How Greece’s Bailout Referendum Will Be Held: The Process



How a Greek Referendum is Held

Prime Minister Alexis Tsipras announced during the early hours of Saturday that Greece will hold a referendum on Sunday July 5.

According to the cabinet proposal, voters will be asked to respond to the following question:
“Greek people are hereby asked to decide whether they accept a draft agreement document submitted by the European Commission, the European Central Bank and the International Monetary Fund, at the Eurogroup meeting held on June 25.”

Those citizens who reject the institutions’ proposal will vote, “Not Approved / NO”, while those citizens who accept the institutions’ proposal will vote, “Approved / YES”, according to the cabinet proposal.

Holding a referendum in Greece is a process defined by the 44th article of the Greek constitution and is further elaborated by law 4023, which has been in effect since October 2011. Though PM Tsipras announced his government’s intention to hold the referendum, in order for it to actually happen there are a number of institutional steps that need to take place first.

The referendum is proposed by the cabinet and takes the form of a question, the answer to which would be affirmative, negative, or in a form that has been previously established by the Greek Parliament. The referendum can be either on “crucial national matters” or on a pre-existing law. In this case the proposed question does not concern a pre-existing law and is therefore considered a “crucial national matter”.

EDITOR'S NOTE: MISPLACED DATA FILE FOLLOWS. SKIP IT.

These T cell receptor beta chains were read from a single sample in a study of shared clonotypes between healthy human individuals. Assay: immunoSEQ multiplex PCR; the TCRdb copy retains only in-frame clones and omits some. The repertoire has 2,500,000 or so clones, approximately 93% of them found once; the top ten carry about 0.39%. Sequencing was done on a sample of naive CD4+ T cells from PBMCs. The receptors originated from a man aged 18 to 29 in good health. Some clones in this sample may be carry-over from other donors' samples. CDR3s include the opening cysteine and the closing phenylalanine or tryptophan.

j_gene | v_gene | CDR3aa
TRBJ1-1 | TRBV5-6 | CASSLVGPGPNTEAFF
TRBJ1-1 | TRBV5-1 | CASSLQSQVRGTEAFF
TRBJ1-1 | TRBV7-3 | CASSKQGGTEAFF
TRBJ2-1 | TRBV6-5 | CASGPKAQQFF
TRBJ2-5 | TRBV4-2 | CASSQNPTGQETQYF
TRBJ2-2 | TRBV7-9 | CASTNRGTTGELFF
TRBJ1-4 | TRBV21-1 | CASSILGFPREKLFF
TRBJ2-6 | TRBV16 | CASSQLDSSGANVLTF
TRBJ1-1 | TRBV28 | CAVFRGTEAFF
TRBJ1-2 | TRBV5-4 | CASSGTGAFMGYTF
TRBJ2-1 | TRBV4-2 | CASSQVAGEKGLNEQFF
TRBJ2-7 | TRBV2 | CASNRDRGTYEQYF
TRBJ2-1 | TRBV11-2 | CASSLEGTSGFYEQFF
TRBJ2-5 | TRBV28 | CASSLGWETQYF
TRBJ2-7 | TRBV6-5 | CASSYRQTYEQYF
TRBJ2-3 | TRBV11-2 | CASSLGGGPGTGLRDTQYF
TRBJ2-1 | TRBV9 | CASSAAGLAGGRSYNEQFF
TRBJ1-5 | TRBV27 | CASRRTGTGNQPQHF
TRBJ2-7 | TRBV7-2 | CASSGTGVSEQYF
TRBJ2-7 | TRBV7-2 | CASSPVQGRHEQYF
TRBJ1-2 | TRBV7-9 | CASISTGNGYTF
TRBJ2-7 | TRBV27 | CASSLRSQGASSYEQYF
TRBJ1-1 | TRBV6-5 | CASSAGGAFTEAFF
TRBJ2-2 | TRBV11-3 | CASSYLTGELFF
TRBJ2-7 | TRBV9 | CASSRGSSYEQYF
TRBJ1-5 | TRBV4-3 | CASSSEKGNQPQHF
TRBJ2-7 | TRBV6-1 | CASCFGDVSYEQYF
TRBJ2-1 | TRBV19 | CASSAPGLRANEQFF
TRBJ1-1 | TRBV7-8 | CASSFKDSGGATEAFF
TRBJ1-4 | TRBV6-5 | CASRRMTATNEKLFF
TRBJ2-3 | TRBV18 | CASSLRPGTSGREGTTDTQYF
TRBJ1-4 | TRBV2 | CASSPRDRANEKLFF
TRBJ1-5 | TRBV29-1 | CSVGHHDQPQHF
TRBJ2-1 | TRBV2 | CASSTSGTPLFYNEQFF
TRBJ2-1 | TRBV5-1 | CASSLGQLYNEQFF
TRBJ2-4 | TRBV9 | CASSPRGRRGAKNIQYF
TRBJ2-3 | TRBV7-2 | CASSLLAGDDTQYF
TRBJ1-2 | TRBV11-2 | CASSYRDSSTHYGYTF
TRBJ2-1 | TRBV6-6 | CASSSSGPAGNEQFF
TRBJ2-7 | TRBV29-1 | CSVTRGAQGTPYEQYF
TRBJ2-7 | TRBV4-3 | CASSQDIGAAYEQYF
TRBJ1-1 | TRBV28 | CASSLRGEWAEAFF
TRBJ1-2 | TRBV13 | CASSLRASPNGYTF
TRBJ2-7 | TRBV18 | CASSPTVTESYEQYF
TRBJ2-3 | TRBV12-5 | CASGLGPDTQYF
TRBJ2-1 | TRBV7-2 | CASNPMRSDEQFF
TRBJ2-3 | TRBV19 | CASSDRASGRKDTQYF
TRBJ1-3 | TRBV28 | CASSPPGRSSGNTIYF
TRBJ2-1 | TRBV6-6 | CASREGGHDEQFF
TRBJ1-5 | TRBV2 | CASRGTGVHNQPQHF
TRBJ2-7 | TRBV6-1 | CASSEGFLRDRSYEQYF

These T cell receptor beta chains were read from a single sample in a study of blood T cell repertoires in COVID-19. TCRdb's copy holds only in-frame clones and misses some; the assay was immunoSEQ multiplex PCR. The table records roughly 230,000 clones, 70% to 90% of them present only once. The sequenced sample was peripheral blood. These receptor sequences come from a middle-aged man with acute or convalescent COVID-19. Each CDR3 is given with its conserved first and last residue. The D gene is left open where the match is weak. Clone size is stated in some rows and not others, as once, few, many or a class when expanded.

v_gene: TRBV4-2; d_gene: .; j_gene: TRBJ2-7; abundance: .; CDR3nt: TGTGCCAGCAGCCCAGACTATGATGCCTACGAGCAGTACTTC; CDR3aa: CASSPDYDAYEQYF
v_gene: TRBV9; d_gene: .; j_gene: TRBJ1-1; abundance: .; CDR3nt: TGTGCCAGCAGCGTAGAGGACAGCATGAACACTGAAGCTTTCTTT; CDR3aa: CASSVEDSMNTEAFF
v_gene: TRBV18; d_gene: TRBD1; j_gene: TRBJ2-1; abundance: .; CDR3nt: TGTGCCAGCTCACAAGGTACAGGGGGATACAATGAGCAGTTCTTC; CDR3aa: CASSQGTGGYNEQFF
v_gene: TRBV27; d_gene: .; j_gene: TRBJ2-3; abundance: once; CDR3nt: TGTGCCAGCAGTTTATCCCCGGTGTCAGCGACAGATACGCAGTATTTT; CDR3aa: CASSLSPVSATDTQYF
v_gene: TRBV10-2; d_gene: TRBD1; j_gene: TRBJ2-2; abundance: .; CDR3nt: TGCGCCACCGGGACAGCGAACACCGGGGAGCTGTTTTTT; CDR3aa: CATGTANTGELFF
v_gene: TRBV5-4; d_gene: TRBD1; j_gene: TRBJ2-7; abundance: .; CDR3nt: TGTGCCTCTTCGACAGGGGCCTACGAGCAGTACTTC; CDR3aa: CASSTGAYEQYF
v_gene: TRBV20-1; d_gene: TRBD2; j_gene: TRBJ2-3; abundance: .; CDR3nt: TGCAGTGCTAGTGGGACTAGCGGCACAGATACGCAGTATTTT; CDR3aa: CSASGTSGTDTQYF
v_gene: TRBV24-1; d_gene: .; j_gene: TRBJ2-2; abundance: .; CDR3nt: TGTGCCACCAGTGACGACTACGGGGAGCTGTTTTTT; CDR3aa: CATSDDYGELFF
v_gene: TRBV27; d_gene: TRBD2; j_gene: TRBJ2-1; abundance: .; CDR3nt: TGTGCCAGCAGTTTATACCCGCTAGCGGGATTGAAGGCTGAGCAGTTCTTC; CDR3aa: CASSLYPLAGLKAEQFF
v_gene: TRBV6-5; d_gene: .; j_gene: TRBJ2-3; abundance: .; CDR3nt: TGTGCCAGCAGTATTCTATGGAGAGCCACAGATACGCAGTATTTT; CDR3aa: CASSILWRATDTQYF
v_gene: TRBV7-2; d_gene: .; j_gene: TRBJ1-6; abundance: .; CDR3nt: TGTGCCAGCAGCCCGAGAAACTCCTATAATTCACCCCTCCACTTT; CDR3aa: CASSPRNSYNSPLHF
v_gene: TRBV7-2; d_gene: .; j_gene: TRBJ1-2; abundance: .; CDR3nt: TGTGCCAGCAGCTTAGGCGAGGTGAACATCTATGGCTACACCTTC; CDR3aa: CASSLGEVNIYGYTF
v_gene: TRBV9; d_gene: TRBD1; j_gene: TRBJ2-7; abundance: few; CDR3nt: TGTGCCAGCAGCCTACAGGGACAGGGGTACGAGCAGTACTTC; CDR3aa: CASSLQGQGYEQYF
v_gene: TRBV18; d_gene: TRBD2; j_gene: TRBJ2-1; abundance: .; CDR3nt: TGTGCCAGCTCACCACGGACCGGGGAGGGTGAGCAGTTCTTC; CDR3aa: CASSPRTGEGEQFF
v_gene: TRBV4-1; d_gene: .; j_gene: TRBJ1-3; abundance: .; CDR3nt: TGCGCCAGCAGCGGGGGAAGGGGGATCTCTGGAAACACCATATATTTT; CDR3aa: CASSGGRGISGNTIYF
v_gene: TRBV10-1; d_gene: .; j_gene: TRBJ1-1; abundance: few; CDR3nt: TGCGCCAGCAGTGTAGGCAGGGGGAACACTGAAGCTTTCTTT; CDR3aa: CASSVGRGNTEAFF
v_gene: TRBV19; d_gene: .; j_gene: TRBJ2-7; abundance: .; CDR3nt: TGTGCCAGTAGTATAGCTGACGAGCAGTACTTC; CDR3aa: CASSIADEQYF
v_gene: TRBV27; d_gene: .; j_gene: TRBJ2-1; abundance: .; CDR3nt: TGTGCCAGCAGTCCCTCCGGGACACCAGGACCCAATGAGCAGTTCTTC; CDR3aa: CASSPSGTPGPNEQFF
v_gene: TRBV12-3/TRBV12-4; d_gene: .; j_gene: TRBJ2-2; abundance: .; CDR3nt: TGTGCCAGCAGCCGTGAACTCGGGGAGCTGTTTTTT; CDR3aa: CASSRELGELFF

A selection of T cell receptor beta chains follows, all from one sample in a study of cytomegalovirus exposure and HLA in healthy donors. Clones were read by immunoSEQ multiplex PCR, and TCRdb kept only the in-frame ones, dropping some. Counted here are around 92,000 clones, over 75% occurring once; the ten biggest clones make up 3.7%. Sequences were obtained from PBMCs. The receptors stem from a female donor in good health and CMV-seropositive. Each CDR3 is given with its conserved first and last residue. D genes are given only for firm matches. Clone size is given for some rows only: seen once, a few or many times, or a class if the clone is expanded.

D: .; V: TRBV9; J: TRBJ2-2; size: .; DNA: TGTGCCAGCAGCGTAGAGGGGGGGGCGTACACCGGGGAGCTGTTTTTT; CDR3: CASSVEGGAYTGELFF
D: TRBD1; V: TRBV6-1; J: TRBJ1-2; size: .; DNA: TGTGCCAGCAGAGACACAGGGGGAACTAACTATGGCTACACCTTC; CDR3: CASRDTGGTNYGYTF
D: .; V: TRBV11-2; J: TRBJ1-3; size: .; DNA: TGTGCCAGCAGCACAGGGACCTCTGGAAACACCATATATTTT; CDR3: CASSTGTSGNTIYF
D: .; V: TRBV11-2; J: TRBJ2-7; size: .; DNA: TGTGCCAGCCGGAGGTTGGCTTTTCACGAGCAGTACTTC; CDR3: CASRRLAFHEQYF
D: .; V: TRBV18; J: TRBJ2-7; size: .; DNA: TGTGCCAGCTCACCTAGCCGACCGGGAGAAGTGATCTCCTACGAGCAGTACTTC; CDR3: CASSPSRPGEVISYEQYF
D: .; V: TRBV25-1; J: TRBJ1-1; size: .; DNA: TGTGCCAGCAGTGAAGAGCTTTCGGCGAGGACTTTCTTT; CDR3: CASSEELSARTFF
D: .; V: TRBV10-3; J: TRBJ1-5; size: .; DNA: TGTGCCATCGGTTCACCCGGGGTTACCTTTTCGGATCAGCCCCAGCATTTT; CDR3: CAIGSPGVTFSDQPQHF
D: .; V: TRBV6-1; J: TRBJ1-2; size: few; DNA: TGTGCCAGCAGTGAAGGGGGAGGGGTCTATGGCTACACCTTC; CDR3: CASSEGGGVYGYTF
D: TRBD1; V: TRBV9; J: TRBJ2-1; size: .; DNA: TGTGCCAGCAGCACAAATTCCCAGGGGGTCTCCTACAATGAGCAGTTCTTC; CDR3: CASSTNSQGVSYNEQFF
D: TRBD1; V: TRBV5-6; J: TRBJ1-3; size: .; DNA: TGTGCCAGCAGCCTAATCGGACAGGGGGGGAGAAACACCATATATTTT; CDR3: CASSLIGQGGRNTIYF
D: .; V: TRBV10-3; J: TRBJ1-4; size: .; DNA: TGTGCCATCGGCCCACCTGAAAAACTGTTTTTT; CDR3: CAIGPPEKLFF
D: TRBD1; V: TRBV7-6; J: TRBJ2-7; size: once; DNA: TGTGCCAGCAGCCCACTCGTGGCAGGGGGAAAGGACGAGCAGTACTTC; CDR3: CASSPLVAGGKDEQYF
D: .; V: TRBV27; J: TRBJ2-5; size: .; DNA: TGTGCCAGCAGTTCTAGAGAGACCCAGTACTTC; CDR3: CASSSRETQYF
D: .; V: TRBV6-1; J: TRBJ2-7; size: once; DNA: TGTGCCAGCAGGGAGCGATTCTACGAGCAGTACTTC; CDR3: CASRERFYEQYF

The Cabinet will submit the proposed referendum question to the Greek Parliament, which will have to ratify it or reject it. The Parliament will convene to decide on the proposed referendum on Saturday, June 27 at 12 p.m. Since the referendum is on a “crucial national matter” a parliamentary majority, thus 151 of the 300 parliament members, is required for its ratification.

Should the parliament ratify the referendum, the President of the Hellenic Republic, Prokopis Pavlopoulos, will then officially call for the referendum to take place on July 5.

Those eligible to vote on the referendum must be Greek citizens and within Greece’s borders when the vote takes place. That effectively means that Greeks who are abroad during the day of the referendum are not eligible to vote. Voter turnout has to reach at least 40% for a “crucial national matters” referendum result to be considered legitimate.

The process will take place in voting booths through secret ballot in a similar manner to general elections. The polls will be open from 7 a.m. until 7 p.m. on July 5 while the results will be announced the following day.